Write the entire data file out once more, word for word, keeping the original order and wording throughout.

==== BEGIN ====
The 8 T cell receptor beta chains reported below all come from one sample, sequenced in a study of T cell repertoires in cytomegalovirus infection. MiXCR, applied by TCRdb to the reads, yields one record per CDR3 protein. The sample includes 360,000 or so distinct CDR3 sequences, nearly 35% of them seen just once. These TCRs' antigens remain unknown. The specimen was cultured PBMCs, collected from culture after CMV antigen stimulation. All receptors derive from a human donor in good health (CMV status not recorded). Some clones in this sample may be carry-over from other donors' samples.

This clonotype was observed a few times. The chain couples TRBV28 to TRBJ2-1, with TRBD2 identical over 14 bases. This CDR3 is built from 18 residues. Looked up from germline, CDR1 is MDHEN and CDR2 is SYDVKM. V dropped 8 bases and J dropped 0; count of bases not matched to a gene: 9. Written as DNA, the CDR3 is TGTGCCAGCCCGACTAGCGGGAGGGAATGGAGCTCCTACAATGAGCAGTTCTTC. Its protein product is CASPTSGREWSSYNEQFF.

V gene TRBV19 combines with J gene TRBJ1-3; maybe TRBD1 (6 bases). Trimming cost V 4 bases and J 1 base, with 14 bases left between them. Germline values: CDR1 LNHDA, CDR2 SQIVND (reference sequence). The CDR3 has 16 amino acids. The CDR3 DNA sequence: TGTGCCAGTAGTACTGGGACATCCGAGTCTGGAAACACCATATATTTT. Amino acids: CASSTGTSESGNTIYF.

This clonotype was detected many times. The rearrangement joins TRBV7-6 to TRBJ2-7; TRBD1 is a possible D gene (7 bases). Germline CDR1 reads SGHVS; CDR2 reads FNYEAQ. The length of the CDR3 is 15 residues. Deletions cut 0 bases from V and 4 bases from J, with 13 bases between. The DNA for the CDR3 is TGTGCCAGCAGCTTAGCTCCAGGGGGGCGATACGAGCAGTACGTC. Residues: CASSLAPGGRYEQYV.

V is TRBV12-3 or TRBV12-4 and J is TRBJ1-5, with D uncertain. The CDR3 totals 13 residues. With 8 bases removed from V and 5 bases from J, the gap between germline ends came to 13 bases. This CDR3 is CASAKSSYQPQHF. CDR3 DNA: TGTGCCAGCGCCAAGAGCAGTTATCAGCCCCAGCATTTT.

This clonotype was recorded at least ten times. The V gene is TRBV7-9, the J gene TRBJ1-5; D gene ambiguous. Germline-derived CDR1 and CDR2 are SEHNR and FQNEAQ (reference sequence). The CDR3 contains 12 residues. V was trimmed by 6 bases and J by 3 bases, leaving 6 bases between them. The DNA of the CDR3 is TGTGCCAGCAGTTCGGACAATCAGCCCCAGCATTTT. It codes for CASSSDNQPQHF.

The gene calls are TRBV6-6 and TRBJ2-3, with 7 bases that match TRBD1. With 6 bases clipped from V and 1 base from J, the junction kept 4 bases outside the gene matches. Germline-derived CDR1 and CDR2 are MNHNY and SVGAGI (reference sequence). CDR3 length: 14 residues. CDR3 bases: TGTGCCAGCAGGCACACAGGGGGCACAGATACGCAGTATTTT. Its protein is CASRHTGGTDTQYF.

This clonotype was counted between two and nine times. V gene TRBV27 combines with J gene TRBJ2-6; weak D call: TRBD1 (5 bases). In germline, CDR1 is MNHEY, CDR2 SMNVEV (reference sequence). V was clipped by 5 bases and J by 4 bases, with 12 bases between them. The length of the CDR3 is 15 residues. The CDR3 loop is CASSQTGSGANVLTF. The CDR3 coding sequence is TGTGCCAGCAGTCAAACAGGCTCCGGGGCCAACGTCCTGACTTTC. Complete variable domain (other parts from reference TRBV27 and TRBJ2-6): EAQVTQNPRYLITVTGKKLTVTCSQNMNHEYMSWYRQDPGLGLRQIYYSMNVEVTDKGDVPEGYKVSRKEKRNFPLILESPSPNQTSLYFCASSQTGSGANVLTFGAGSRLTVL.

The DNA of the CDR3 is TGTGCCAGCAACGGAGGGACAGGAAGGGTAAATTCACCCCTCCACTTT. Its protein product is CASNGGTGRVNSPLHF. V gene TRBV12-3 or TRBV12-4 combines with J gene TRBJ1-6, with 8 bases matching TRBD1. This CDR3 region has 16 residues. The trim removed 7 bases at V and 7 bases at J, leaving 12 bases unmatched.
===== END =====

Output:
The 8 T cell receptor beta chains reported below all come from one sample, sequenced in a study of T cell repertoires in cytomegalovirus infection. MiXCR, applied by TCRdb to the reads, yields one record per CDR3 protein. The sample includes 360,000 or so distinct CDR3 sequences, nearly 35% of them seen just once. These TCRs' antigens remain unknown. The specimen was cultured PBMCs, collected from culture after CMV antigen stimulation. All receptors derive from a human donor in good health (CMV status not recorded). Some clones in this sample may be carry-over from other donors' samples.

This clonotype was observed a few times. The chain couples TRBV28 to TRBJ2-1, with TRBD2 identical over 14 bases. This CDR3 is built from 18 residues. Looked up from germline, CDR1 is MDHEN and CDR2 is SYDVKM. V dropped 8 bases and J dropped 0; count of bases not matched to a gene: 9. Written as DNA, the CDR3 is TGTGCCAGCCCGACTAGCGGGAGGGAATGGAGCTCCTACAATGAGCAGTTCTTC. Its protein product is CASPTSGREWSSYNEQFF.

V gene TRBV19 combines with J gene TRBJ1-3; maybe TRBD1 (6 bases). Trimming cost V 4 bases and J 1 base, with 14 bases left between them. Germline values: CDR1 LNHDA, CDR2 SQIVND (reference sequence). The CDR3 has 16 amino acids. The CDR3 DNA sequence: TGTGCCAGTAGTACTGGGACATCCGAGTCTGGAAACACCATATATTTT. Amino acids: CASSTGTSESGNTIYF.

This clonotype was detected many times. The rearrangement joins TRBV7-6 to TRBJ2-7; TRBD1 is a possible D gene (7 bases). Germline CDR1 reads SGHVS; CDR2 reads FNYEAQ. The length of the CDR3 is 15 residues. Deletions cut 0 bases from V and 4 bases from J, with 13 bases between. The DNA for the CDR3 is TGTGCCAGCAGCTTAGCTCCAGGGGGGCGATACGAGCAGTACGTC. Residues: CASSLAPGGRYEQYV.

V is TRBV12-3 or TRBV12-4 and J is TRBJ1-5, with D uncertain. The CDR3 totals 13 residues. With 8 bases removed from V and 5 bases from J, the gap between germline ends came to 13 bases. This CDR3 is CASAKSSYQPQHF. CDR3 DNA: TGTGCCAGCGCCAAGAGCAGTTATCAGCCCCAGCATTTT.

This clonotype was recorded at least ten times. The V gene is TRBV7-9, the J gene TRBJ1-5; D gene ambiguous. Germline-derived CDR1 and CDR2 are SEHNR and FQNEAQ (reference sequence). The CDR3 contains 12 residues. V was trimmed by 6 bases and J by 3 bases, leaving 6 bases between them. The DNA of the CDR3 is TGTGCCAGCAGTTCGGACAATCAGCCCCAGCATTTT. It codes for CASSSDNQPQHF.

The gene calls are TRBV6-6 and TRBJ2-3, with 7 bases that match TRBD1. With 6 bases clipped from V and 1 base from J, the junction kept 4 bases outside the gene matches. Germline-derived CDR1 and CDR2 are MNHNY and SVGAGI (reference sequence). CDR3 length: 14 residues. CDR3 bases: TGTGCCAGCAGGCACACAGGGGGCACAGATACGCAGTATTTT. Its protein is CASRHTGGTDTQYF.

This clonotype was counted between two and nine times. V gene TRBV27 combines with J gene TRBJ2-6; weak D call: TRBD1 (5 bases). In germline, CDR1 is MNHEY, CDR2 SMNVEV (reference sequence). V was clipped by 5 bases and J by 4 bases, with 12 bases between them. The length of the CDR3 is 15 residues. The CDR3 loop is CASSQTGSGANVLTF. The CDR3 coding sequence is TGTGCCAGCAGTCAAACAGGCTCCGGGGCCAACGTCCTGACTTTC. Complete variable domain (other parts from reference TRBV27 and TRBJ2-6): EAQVTQNPRYLITVTGKKLTVTCSQNMNHEYMSWYRQDPGLGLRQIYYSMNVEVTDKGDVPEGYKVSRKEKRNFPLILESPSPNQTSLYFCASSQTGSGANVLTFGAGSRLTVL.

The DNA of the CDR3 is TGTGCCAGCAACGGAGGGACAGGAAGGGTAAATTCACCCCTCCACTTT. Its protein product is CASNGGTGRVNSPLHF. V gene TRBV12-3 or TRBV12-4 combines with J gene TRBJ1-6, with 8 bases matching TRBD1. This CDR3 region has 16 residues. The trim removed 7 bases at V and 7 bases at J, leaving 12 bases unmatched.